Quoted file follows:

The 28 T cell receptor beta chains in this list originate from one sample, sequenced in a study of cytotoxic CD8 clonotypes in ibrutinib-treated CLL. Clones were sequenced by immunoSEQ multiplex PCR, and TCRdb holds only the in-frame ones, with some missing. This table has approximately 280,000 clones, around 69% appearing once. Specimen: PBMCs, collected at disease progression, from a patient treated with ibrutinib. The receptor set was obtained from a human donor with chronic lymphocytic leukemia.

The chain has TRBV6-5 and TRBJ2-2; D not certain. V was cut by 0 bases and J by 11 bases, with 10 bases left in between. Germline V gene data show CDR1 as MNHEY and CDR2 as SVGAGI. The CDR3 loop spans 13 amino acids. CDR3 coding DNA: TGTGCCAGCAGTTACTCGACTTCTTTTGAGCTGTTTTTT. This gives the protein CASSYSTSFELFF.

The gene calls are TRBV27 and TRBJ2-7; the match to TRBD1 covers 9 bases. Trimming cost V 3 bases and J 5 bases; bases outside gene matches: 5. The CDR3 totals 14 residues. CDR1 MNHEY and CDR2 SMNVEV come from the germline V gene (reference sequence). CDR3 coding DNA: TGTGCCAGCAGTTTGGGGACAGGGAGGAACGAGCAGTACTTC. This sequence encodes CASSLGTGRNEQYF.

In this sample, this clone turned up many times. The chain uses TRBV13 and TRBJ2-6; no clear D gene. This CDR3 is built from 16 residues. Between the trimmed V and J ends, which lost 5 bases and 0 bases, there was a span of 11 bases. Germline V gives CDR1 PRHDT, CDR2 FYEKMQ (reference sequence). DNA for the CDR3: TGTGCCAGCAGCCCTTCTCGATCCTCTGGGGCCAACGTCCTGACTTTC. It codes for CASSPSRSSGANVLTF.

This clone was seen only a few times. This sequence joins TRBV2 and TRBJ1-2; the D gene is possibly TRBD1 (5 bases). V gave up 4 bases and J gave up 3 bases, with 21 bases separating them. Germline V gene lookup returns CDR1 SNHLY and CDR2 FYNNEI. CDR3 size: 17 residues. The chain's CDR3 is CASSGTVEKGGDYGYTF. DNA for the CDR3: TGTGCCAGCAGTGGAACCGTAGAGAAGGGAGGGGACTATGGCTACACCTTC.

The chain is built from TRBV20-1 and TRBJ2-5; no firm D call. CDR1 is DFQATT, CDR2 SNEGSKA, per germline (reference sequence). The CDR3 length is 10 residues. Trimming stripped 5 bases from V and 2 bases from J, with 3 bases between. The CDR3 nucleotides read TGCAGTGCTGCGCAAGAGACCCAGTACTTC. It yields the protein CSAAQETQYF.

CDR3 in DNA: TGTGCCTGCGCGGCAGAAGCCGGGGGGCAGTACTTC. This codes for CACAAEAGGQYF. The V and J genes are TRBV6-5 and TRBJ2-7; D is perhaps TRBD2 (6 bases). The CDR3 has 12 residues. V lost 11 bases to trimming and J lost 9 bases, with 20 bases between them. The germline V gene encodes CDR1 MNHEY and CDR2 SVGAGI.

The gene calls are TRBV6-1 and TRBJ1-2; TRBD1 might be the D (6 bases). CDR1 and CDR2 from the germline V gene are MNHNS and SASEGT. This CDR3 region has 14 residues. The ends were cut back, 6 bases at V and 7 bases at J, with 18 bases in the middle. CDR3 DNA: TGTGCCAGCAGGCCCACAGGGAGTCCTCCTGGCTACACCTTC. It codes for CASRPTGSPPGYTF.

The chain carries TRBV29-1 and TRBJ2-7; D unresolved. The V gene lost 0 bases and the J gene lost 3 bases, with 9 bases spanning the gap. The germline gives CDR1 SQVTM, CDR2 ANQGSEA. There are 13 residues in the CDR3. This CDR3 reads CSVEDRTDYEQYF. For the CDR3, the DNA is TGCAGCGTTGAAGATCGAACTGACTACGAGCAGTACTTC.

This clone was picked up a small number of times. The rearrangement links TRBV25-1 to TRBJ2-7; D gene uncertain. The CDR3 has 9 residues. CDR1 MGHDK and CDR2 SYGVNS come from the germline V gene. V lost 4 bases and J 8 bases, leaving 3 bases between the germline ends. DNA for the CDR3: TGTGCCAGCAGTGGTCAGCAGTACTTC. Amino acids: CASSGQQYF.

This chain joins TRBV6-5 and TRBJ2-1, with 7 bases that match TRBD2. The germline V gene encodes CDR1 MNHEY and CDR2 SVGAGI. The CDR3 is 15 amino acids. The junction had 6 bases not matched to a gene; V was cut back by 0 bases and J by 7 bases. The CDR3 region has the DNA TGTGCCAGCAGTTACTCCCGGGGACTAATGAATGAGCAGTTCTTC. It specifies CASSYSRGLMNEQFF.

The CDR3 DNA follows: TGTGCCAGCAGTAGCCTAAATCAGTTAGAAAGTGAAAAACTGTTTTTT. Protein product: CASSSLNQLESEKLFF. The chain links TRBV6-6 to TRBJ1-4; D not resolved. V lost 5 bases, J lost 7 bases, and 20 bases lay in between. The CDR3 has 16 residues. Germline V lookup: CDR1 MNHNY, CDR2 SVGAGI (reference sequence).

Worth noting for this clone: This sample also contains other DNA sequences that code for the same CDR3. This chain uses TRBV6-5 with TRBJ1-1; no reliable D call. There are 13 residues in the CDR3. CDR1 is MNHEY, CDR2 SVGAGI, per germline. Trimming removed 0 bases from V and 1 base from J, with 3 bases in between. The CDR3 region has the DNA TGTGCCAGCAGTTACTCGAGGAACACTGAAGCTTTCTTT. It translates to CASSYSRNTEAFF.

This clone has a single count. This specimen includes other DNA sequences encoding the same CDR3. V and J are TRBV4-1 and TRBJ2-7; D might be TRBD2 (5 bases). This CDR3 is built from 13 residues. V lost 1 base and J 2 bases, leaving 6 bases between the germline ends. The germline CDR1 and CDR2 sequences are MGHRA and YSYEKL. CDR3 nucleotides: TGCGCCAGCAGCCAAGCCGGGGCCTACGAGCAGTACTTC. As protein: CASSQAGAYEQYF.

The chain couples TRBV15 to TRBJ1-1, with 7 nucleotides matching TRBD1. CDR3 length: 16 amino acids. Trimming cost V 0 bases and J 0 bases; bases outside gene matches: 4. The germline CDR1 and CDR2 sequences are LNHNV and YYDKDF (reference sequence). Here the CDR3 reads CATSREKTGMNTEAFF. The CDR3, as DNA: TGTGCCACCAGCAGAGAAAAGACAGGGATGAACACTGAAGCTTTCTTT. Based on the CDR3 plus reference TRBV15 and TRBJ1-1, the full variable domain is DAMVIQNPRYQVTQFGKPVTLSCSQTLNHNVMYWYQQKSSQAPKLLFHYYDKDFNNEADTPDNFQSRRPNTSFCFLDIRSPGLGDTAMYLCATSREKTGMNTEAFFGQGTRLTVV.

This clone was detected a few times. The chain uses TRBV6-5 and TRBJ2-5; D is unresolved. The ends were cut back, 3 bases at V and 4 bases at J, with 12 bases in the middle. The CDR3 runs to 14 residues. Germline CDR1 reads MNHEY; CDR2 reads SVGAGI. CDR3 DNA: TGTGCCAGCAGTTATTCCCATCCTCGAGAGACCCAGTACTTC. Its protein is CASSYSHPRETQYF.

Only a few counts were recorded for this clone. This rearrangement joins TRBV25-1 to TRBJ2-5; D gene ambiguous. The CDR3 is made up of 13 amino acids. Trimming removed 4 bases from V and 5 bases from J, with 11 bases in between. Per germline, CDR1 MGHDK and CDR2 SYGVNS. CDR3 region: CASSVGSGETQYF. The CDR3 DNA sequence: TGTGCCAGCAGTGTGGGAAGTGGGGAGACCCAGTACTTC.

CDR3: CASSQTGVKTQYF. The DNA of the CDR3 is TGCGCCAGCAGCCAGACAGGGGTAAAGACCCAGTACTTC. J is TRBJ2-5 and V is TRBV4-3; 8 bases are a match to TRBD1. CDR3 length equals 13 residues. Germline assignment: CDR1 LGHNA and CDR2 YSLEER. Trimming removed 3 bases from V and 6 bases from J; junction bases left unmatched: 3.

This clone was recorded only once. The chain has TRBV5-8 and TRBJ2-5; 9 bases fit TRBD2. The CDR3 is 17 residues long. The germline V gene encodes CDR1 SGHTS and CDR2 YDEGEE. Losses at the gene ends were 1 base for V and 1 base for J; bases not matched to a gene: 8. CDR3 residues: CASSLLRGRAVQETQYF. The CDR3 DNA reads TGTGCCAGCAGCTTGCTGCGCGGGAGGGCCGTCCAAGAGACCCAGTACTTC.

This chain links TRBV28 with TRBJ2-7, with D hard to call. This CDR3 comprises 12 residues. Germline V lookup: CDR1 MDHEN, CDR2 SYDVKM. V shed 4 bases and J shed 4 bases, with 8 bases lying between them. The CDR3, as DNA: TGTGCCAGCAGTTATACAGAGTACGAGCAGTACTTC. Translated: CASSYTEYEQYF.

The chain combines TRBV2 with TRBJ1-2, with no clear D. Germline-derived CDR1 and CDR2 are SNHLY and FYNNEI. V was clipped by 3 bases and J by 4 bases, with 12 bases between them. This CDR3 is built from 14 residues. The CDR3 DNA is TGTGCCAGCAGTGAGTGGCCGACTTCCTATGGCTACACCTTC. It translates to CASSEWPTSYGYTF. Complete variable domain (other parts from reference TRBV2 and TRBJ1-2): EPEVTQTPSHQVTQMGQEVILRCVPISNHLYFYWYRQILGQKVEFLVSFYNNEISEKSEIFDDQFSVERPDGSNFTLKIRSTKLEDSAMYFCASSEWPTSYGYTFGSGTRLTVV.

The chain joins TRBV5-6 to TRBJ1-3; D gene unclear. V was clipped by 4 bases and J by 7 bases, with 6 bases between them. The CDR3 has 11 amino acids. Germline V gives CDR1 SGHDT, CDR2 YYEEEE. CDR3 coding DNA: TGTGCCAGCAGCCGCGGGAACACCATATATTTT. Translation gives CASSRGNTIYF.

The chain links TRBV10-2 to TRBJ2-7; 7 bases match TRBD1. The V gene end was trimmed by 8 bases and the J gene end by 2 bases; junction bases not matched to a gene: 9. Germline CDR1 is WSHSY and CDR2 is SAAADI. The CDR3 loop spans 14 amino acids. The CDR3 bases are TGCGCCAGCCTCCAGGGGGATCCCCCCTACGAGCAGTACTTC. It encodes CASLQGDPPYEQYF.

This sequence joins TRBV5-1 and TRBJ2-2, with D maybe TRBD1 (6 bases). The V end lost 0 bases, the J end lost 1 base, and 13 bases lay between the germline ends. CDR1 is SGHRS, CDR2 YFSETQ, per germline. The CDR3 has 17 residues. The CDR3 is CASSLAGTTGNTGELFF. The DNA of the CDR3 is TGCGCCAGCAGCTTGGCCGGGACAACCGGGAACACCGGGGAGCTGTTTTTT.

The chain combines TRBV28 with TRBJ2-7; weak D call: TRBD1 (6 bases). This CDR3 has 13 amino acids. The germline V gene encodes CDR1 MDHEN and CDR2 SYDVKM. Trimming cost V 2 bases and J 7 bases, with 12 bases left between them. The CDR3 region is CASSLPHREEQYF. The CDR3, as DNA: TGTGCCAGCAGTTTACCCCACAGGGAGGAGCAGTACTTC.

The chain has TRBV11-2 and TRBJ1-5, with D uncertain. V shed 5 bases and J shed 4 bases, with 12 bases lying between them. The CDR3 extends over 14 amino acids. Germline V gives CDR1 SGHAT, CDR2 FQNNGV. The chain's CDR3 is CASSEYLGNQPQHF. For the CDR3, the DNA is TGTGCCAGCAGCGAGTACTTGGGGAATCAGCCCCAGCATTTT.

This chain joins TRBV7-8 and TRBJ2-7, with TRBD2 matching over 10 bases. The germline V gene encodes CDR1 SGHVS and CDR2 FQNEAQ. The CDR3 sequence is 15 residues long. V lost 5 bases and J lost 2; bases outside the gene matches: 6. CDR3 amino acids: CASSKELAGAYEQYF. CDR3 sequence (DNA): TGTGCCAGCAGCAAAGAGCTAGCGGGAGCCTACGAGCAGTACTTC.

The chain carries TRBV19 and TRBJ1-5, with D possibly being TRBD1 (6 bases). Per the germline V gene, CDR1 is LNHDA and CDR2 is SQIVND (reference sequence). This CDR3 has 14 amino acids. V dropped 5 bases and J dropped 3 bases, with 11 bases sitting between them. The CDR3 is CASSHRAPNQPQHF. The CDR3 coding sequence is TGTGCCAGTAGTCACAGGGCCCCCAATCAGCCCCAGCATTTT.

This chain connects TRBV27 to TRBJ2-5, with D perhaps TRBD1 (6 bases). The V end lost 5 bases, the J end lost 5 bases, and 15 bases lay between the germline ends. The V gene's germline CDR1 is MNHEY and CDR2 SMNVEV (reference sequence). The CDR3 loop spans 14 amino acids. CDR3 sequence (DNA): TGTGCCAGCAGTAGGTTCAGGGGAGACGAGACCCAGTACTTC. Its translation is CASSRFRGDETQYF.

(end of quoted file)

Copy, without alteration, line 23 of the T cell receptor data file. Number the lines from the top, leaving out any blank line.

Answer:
The chain links TRBV10-2 to TRBJ2-7; 7 bases match TRBD1. The V gene end was trimmed by 8 bases and the J gene end by 2 bases; junction bases not matched to a gene: 9. Germline CDR1 is WSHSY and CDR2 is SAAADI. The CDR3 loop spans 14 amino acids. The CDR3 bases are TGCGCCAGCCTCCAGGGGGATCCCCCCTACGAGCAGTACTTC. It encodes CASLQGDPPYEQYF.